In her second interview of the season, the woman behind Obara Sand talks through how she learned the moves for Sunday's big showdown in the Water Gardens.
HBO: How did you prepare for Obara's stunts?
Keisha Castle-Hughes: During the course of shooting and training, I watched a lot of videos of Pedro Pascal [Oberyn Martell] training. Every morning I watched that trial by combat scene. As my fight scenes got closer, I watched it numerous times a day to really put myself in that headspace. As an actor, I had the same motivation as the character: I wanted to honor what Pedro had set up – and as Obara, I wanted to honor that her father had given her these skills.
HBO: How rigorous was the training?
Keisha Castle-Hughes: I started training in the martial arts of wushu as soon as I was cast. Obara is a warrior monk, so her state of mind was as important as her physicality. Martial arts really lends itself to that dynamic.
I also started working with the spear straight away. The shoot was spread out over such a long time, so I went back and forth to quite a bit from Belfast to where I live in New Zealand. I wasn't allowed to check a 7-foot spear on the plane, so I had a retractable walking stick. I was lucky enough that I could work with our assistant stunt coordinator, Paul Shapcott, in New Zealand. I had a spear there, a spear in Belfast and my retractable walking cane in between.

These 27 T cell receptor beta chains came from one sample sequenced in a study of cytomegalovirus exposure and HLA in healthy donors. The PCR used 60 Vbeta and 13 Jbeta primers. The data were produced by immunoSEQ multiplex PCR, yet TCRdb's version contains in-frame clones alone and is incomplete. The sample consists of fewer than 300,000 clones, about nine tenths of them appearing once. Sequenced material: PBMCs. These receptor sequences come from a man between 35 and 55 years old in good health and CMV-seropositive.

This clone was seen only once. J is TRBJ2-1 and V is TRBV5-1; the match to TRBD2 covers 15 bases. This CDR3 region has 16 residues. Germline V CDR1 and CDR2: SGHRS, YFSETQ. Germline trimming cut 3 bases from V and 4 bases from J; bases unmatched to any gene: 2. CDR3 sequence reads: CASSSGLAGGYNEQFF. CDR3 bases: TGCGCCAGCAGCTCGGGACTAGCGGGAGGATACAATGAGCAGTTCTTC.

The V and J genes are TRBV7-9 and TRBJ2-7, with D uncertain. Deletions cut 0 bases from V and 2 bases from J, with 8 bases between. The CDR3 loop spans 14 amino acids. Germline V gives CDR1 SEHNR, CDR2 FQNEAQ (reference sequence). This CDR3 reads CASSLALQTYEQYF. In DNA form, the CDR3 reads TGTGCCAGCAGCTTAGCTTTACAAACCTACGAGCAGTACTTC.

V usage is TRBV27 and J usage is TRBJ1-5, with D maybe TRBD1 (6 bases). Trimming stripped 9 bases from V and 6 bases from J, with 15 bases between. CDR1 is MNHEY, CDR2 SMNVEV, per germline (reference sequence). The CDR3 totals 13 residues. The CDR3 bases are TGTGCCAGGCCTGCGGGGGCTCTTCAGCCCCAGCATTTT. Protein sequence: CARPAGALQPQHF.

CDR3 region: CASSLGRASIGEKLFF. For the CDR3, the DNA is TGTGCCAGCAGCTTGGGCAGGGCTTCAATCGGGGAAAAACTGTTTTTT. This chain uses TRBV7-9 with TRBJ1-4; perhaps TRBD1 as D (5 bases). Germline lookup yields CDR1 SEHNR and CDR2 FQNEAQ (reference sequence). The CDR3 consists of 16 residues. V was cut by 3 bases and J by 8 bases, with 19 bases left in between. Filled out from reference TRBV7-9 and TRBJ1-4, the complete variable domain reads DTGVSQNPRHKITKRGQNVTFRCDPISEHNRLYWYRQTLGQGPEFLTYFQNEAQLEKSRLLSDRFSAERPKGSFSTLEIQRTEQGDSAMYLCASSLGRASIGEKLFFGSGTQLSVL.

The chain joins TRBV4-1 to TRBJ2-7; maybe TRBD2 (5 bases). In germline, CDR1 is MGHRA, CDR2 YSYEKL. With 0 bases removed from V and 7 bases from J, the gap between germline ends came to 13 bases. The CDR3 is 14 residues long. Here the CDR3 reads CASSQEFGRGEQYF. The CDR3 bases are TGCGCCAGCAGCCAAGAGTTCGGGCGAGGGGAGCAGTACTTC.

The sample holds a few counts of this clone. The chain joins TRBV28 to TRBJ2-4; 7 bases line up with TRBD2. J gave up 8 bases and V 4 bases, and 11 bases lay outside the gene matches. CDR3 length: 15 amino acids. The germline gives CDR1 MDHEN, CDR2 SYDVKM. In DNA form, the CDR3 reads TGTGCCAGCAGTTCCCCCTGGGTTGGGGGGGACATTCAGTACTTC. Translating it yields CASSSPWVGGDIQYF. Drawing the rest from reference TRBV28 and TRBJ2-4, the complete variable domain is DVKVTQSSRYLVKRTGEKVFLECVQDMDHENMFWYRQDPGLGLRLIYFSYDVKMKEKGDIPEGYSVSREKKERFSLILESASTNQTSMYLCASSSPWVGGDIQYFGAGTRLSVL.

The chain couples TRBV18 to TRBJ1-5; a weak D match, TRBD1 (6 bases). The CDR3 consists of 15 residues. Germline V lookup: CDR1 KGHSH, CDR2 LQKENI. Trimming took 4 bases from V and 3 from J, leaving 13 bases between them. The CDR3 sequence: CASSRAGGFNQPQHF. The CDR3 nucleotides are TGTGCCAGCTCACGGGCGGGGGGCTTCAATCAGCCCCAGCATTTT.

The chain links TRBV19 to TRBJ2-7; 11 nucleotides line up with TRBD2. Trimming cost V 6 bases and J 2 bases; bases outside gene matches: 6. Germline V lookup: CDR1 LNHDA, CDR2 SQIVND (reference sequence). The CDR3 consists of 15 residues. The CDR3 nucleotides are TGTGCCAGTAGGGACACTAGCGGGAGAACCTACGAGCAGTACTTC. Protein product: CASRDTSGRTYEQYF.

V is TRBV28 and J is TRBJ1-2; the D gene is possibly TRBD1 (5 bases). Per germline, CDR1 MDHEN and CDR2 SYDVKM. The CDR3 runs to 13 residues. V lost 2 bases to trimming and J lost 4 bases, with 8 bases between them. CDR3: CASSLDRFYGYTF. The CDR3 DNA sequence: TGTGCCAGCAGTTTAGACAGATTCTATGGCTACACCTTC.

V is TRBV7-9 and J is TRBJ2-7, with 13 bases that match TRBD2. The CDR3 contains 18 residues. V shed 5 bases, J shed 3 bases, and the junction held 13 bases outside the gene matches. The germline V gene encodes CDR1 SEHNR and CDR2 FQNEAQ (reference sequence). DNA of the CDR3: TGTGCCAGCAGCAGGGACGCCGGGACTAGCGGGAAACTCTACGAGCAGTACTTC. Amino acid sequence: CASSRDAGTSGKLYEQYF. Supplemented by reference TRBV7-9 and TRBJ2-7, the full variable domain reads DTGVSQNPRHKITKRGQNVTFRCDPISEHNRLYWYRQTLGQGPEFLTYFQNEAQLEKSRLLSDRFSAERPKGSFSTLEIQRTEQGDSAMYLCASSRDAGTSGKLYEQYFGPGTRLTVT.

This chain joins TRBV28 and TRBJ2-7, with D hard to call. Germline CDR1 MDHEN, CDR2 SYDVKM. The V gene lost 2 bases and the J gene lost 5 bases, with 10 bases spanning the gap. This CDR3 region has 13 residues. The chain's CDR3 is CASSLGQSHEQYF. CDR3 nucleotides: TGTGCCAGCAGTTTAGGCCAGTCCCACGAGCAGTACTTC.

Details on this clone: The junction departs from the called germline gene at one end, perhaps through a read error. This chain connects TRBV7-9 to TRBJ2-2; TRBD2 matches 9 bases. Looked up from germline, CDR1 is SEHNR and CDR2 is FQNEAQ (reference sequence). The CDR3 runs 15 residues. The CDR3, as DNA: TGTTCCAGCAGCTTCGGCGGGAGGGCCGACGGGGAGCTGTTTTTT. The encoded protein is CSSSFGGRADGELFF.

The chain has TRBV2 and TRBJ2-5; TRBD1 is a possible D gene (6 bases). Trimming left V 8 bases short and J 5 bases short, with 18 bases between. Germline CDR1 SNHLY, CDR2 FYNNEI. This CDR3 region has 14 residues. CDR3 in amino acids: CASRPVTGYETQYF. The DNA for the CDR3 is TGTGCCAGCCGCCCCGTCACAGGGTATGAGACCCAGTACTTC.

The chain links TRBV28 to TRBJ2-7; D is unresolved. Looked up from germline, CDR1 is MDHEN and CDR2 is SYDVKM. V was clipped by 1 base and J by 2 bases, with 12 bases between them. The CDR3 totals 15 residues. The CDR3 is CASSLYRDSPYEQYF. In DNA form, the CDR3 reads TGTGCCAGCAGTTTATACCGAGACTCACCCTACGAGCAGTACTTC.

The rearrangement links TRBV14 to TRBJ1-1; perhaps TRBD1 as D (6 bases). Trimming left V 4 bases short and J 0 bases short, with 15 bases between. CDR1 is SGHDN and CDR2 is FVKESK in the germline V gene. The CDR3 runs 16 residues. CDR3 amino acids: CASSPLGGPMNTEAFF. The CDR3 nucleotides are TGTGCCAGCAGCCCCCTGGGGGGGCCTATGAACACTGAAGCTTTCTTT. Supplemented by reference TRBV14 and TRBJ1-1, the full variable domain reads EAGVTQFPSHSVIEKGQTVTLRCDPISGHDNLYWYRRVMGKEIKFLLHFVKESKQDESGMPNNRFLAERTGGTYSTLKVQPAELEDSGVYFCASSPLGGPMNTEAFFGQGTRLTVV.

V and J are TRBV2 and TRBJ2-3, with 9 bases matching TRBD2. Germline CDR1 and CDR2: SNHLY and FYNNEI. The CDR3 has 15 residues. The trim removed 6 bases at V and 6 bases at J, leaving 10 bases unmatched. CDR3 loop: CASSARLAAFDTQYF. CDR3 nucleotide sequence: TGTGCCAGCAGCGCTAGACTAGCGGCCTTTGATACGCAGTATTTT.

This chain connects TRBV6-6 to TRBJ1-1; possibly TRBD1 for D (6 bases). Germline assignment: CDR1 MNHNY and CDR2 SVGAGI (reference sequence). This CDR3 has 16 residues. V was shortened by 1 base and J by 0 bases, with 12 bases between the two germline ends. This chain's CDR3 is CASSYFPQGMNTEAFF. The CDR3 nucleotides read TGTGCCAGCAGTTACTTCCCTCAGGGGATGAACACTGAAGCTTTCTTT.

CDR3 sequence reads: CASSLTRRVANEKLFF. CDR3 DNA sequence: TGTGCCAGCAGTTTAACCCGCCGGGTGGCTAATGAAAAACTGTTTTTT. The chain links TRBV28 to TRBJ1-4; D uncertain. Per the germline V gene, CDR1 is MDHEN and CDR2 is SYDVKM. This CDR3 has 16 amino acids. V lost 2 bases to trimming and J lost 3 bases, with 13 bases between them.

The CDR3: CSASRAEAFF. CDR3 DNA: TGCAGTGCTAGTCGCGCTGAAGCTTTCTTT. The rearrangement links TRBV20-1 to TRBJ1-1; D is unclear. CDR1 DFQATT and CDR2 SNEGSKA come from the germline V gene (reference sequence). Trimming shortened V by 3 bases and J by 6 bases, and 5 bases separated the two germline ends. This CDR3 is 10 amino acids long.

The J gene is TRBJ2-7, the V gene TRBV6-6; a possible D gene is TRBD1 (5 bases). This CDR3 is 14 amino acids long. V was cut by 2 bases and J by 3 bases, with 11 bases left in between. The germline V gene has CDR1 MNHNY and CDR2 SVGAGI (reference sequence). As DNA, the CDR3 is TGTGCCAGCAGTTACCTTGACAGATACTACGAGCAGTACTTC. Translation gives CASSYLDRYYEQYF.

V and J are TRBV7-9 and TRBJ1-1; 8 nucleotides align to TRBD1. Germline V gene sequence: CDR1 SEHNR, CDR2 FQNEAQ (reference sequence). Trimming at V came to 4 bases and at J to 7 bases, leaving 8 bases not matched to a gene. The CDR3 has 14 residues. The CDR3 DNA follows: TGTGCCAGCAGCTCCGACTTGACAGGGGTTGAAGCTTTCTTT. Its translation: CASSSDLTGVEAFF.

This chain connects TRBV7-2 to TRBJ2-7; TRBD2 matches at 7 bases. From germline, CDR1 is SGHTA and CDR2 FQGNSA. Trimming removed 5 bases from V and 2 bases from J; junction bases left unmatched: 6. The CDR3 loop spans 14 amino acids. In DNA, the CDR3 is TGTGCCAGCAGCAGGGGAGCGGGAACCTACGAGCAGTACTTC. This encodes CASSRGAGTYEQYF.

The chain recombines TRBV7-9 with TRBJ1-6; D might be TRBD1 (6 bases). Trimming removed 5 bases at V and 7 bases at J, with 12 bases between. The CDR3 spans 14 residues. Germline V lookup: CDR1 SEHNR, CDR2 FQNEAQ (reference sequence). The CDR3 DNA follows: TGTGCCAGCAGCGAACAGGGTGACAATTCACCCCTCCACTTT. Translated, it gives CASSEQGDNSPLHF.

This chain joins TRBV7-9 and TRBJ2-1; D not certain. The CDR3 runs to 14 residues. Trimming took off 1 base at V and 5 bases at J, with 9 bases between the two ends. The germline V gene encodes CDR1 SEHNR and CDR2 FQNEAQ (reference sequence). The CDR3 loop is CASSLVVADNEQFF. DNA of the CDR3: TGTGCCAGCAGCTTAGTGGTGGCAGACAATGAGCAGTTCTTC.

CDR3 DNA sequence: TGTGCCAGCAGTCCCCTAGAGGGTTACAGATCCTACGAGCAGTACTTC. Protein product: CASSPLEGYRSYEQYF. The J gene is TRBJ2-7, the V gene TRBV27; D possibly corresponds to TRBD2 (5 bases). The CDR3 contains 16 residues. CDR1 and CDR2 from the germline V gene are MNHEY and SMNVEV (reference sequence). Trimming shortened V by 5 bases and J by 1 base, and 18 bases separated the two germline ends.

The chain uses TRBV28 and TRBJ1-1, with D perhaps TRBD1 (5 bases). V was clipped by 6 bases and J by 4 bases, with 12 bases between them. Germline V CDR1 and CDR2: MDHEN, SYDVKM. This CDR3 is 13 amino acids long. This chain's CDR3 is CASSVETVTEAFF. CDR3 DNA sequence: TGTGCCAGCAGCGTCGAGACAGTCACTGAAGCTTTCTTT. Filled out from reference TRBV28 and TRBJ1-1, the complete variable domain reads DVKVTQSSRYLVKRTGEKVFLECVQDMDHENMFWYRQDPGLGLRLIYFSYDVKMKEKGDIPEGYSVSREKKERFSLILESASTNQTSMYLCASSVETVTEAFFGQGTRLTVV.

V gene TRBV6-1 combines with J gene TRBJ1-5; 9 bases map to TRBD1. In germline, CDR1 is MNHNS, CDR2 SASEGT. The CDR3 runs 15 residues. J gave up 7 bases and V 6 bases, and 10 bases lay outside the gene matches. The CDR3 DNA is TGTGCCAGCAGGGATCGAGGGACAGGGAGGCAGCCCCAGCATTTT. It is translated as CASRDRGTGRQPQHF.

HBO: What was the most challenging part of training?
Keisha Castle-Hughes: One of the most difficult things was the fact that three women are simultaneously together – we had to learn to work in each other's space. I don't know if you've ever heard a bullwhip crack, but it is one of the loudest, abrupt, freaky sounds. It's so scary – it blows out your eardrums.
When we were training, we'd be in the stunt tent in Belfast. Jess [Henwick, Nym Sand] would be cracking her whip for eight hours a day. It honestly took like six weeks for both Rosabell [Laurenti Sellers, Tyene Sand] and me to stop flinching. It was important that the sound became soothing to us. It's funny because now I love both those girls like sisters – if I hear any sound that's remotely similar to the bullwhip, it immediately makes me yearn for Jess.
HBO: What was it like to film the fight?
Keisha Castle-Hughes: There's so much going on. It was much easier for us, I'm sure, than for Jeremy Podeswa, who directed the episode. He's definitely the man who had the hardest job, dealing with five actors who all have very, very dangerous weapons.
HBO: Did you do your own stunts?
Keisha Castle-Hughes: We did most of it ourselves. I had a fantastic stunt double who helped out. It was the middle of summer in Seville, which is nothing to complain about, but it was hot with all the armor. The stunt doubles were really helpful for when I was running low on energy. That scene took two-and-a-half days to shoot, and we all did as much of it as we could. We worked so bloody hard that there was no way we weren't giving it our all.